The government yesterday published its first report on human rights based on the UN covenants that are now part of the nation’s legal system. President Ma Ying-jeou (馬英九) said the report marked another milestone in Taiwan’s efforts to meet international standards. Ironically, the report, both through its inclusions and omissions, highlights just how far this nation has to go — even as its place on the world stage grows ever smaller and international attention paid to it dwindles.
The Chinese-language report compiled by the Presidential Office’s advisory panel on human rights covers a wide range of issues, from the death penalty to gender ratios to welfare budgets. However, most of the media attention was focused on the issue of capital punishment, and how far away Taiwan is from abolishing it, even though many other issues, such as migrant rights, gender equality and freedom of expression, are equally important.
The government is working to address capital punishment, the report said, highlighting a 67.4 percent reduction in the number of death sentences in the past decade compared with the previous decade. What the government glosses over is that most of that reduction came during the eight years that the Democratic Progressive Party (DPP) was in office, and that it was under Ma that the government ended a four-year moratorium on executions begun in 2006 under the DPP. Once again, in the report, the Ma government has used a lack of public consensus on abolishing capital punishment as an excuse to uphold the death penalty.
Ma’s reaction to the divergence between where Taiwan is now and where it should be, based on international standards, was to urge government agencies to set an example by boosting civics education for public servants. Why focus on bureaucrats when there are so many other sectors of society that could benefit from such programs? Also, why is Ma ignoring the fact that Taiwan’s presence on the global stage grows smaller with each passing year, if not month, while its absence from the international limelight goes unremarked?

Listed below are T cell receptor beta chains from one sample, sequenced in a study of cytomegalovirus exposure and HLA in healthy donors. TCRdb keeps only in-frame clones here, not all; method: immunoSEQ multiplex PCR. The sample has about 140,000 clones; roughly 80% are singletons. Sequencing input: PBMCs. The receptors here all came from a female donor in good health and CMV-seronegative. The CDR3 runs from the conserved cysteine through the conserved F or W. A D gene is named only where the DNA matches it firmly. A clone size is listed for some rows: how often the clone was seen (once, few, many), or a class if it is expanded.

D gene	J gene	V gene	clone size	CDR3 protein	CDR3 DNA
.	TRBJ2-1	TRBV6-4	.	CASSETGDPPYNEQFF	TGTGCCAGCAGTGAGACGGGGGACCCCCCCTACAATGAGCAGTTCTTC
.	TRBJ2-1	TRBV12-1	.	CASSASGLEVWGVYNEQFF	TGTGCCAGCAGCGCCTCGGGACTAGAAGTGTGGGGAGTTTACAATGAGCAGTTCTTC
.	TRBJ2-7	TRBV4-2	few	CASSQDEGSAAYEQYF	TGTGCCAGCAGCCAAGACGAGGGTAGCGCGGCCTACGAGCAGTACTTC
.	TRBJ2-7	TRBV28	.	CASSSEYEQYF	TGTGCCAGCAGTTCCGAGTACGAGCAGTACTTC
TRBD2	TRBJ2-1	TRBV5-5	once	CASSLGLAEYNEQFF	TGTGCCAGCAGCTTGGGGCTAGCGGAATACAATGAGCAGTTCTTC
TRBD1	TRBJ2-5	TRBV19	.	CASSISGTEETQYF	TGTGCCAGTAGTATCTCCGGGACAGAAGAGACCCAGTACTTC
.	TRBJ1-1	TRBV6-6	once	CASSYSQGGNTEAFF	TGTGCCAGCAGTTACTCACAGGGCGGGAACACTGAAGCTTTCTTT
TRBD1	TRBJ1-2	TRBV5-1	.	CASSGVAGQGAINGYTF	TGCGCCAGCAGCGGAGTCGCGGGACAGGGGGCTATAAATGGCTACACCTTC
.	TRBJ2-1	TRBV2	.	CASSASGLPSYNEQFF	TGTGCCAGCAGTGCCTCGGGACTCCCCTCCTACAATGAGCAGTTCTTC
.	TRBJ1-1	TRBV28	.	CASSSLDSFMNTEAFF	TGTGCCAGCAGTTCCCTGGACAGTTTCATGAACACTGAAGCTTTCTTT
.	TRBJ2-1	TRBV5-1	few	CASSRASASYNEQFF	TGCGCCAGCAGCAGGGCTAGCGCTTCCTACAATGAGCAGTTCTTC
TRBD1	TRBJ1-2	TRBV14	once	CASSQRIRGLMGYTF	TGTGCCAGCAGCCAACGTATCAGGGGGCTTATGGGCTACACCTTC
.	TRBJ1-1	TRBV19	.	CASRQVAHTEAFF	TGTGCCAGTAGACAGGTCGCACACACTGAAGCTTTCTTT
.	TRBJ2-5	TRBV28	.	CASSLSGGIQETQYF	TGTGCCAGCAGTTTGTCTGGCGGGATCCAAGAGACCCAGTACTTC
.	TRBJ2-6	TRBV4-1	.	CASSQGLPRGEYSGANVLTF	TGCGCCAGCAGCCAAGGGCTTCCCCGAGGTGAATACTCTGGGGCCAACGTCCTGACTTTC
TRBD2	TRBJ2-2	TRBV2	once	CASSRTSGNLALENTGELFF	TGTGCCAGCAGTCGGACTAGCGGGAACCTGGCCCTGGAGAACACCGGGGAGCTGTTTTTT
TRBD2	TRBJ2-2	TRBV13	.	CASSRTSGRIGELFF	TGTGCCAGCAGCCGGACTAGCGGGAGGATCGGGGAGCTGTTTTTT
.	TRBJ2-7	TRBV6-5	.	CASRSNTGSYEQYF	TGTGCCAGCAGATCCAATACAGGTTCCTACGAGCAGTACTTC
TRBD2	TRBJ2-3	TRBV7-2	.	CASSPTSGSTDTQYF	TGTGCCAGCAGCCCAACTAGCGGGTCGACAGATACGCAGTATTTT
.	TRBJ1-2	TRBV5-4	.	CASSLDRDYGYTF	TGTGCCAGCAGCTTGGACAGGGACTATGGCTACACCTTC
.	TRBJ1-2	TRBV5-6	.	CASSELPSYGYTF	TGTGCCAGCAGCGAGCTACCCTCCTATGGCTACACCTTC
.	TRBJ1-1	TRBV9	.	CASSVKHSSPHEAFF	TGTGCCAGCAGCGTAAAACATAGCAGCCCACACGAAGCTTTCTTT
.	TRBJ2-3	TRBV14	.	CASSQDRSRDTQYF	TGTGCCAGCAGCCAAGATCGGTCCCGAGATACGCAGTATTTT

For example, another report was published on Thursday by the Asia Society and the Lee Kuan Yew School of Public Policy, titled Rising to the Top, which examined women’s leadership in Asia, their accomplishments, problems and what hinders their economic, business and political advancement. The report warned that women constitute a pool of talent that is still underused throughout much of the Asian region, costing it US$89 billion annually in lost productivity, which could severely hamper its growth.
Most of the statistics in the government report came from private and academic sources, including the UN and the World Economic Forum’s Global Gender Gap Report. This report was filled with interesting figures, comparisons and suggestions, ranging from women among Asia’s rich and powerful, to governmental participation, life expectancy and educational attainment, the remuneration gap and political empowerment. There was just one problem, like the Gender Gap reports before it — Taiwan is nowhere to be found in Rising to the Top.
In a report on a key issue of importance to women in this country and to the region, Taiwan plays no role. Its contributions and problems are completely overlooked, though China figures prominently. However, the situation in China is very different from that of Taiwan and the problems, forecasts and solutions cannot just be extrapolated across the Taiwan Strait.